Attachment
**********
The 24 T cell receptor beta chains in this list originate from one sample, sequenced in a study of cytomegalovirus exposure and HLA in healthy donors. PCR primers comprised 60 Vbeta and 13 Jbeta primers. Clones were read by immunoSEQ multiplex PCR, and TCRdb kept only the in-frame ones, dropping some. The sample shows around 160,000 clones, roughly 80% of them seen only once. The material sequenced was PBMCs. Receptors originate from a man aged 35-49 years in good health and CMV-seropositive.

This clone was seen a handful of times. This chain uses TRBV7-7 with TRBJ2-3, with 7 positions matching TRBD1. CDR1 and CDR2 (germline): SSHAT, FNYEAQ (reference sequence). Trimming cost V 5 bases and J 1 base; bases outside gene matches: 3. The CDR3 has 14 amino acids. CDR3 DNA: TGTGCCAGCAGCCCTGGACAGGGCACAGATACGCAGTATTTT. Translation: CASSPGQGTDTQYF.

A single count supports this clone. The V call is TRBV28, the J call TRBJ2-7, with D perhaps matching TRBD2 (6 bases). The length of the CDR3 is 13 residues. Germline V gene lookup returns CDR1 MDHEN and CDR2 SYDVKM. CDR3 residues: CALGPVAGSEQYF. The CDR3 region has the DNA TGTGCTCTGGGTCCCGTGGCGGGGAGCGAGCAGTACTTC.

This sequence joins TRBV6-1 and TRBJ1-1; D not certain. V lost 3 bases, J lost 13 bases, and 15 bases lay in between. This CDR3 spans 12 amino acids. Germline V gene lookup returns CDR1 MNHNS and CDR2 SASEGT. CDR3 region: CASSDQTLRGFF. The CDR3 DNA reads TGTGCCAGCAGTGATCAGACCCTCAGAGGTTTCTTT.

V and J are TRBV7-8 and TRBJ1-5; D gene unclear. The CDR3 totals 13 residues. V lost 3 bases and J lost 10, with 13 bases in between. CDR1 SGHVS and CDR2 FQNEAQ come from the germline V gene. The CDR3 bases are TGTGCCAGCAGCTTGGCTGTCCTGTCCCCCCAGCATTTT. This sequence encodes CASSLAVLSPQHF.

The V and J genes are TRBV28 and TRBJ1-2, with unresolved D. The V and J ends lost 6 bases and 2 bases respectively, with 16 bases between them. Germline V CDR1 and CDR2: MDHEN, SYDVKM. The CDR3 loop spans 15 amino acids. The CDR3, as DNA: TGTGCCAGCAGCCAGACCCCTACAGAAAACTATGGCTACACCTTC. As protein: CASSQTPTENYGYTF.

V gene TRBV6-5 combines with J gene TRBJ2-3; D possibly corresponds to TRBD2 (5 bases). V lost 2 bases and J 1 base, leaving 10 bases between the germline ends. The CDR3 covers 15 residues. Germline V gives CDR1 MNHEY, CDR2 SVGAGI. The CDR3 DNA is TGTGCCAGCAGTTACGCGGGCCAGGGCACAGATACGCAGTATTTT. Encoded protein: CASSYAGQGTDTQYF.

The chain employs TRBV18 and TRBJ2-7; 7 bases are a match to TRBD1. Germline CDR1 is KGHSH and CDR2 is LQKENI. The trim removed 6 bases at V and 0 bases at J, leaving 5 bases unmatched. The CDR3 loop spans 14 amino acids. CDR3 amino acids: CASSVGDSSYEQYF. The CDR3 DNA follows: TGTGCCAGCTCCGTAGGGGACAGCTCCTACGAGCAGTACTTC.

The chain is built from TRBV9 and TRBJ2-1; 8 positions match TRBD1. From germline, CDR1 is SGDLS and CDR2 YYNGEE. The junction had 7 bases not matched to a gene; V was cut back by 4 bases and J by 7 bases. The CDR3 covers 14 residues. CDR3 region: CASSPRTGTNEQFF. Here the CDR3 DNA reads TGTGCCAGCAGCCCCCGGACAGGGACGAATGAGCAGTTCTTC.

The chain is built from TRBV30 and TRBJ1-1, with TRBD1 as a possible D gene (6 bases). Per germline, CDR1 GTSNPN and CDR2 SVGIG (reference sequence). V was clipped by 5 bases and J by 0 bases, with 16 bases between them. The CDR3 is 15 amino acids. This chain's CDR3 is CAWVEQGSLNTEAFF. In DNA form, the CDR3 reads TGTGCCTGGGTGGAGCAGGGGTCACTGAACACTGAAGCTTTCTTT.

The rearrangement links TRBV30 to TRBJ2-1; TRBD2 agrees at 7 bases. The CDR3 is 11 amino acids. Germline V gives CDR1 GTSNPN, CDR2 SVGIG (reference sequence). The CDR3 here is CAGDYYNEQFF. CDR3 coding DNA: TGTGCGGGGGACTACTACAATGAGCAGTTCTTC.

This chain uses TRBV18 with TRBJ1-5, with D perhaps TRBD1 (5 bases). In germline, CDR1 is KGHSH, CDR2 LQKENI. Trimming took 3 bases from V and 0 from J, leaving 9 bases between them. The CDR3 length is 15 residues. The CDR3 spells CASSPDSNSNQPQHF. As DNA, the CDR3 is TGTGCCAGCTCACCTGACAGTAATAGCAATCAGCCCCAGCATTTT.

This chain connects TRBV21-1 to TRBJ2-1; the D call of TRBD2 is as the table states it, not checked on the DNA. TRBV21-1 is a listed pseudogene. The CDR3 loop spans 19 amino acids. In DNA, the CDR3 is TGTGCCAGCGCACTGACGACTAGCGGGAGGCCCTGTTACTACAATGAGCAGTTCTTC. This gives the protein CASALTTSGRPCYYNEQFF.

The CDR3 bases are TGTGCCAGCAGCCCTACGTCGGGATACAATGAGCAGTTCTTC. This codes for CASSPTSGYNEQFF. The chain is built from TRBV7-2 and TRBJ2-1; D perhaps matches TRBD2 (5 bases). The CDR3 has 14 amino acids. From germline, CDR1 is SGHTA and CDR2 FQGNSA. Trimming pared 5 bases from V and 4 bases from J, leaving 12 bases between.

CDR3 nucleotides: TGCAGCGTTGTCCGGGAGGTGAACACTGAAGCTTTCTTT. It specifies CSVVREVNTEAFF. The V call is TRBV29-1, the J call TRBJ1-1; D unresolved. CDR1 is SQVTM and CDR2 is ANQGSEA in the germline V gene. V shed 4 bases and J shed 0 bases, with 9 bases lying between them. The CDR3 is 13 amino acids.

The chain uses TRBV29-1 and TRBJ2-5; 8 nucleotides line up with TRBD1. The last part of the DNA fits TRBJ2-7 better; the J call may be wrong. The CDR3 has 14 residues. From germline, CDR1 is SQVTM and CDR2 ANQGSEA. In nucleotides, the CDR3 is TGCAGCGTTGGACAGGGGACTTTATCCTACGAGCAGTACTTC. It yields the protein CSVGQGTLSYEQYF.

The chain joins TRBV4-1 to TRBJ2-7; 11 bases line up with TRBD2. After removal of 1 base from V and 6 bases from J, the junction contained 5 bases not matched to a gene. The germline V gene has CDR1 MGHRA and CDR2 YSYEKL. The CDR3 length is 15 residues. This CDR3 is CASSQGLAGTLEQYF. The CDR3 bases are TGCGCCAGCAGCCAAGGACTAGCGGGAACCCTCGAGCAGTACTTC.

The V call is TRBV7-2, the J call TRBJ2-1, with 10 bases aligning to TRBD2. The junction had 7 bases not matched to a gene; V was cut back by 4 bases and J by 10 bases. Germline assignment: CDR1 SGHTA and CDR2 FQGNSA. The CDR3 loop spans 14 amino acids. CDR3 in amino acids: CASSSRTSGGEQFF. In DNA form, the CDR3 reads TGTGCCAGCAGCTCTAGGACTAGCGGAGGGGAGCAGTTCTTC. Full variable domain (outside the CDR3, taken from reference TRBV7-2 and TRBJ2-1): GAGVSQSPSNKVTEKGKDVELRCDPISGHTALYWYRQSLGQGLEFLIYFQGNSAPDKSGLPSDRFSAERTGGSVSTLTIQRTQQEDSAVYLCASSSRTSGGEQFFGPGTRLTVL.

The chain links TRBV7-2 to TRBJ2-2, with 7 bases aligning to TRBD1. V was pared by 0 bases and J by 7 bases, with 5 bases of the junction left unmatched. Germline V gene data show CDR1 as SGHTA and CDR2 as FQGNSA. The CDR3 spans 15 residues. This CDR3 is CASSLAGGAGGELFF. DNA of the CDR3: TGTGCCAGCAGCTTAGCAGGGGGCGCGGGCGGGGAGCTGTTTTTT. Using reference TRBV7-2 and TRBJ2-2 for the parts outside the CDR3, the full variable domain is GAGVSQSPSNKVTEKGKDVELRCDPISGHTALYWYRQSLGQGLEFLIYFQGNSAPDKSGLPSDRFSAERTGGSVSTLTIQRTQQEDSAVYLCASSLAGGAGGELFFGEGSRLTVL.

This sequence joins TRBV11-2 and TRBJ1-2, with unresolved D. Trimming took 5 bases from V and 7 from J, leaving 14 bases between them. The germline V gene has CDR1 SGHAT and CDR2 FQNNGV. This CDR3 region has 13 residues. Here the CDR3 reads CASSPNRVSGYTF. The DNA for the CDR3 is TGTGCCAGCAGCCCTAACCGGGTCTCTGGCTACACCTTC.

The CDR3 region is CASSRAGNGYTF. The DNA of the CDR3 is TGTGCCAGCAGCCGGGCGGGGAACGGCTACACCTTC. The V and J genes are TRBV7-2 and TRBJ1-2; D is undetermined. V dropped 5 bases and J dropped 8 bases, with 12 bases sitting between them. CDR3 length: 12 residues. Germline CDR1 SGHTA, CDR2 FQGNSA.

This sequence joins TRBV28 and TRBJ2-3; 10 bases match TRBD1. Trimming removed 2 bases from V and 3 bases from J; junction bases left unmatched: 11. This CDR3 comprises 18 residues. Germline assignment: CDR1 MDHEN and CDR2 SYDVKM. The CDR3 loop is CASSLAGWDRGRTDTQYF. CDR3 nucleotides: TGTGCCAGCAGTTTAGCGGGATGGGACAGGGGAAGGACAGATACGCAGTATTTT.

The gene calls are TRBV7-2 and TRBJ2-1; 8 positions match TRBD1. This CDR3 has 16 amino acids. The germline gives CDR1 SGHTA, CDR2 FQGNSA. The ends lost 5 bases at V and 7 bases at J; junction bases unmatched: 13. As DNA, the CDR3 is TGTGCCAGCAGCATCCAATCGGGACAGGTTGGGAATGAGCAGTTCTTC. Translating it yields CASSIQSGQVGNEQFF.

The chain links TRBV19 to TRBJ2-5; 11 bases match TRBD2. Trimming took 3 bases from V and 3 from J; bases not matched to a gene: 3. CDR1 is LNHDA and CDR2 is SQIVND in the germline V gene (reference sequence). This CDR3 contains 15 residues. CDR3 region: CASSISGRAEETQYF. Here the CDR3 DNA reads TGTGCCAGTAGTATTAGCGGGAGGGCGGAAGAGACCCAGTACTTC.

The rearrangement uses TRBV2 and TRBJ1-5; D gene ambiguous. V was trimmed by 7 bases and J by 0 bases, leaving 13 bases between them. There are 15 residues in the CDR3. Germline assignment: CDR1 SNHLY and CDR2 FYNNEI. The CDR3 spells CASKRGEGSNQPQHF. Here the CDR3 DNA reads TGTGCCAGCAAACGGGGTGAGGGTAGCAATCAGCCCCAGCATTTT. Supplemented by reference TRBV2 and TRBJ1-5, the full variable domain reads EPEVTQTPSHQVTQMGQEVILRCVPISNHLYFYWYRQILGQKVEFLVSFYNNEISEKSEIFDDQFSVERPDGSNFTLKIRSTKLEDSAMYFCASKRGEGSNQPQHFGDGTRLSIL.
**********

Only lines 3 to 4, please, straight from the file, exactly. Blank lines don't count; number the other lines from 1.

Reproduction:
A single count supports this clone. The V call is TRBV28, the J call TRBJ2-7, with D perhaps matching TRBD2 (6 bases). The length of the CDR3 is 13 residues. Germline V gene lookup returns CDR1 MDHEN and CDR2 SYDVKM. CDR3 residues: CALGPVAGSEQYF. The CDR3 region has the DNA TGTGCTCTGGGTCCCGTGGCGGGGAGCGAGCAGTACTTC.

This sequence joins TRBV6-1 and TRBJ1-1; D not certain. V lost 3 bases, J lost 13 bases, and 15 bases lay in between. This CDR3 spans 12 amino acids. Germline V gene lookup returns CDR1 MNHNS and CDR2 SASEGT. CDR3 region: CASSDQTLRGFF. The CDR3 DNA reads TGTGCCAGCAGTGATCAGACCCTCAGAGGTTTCTTT.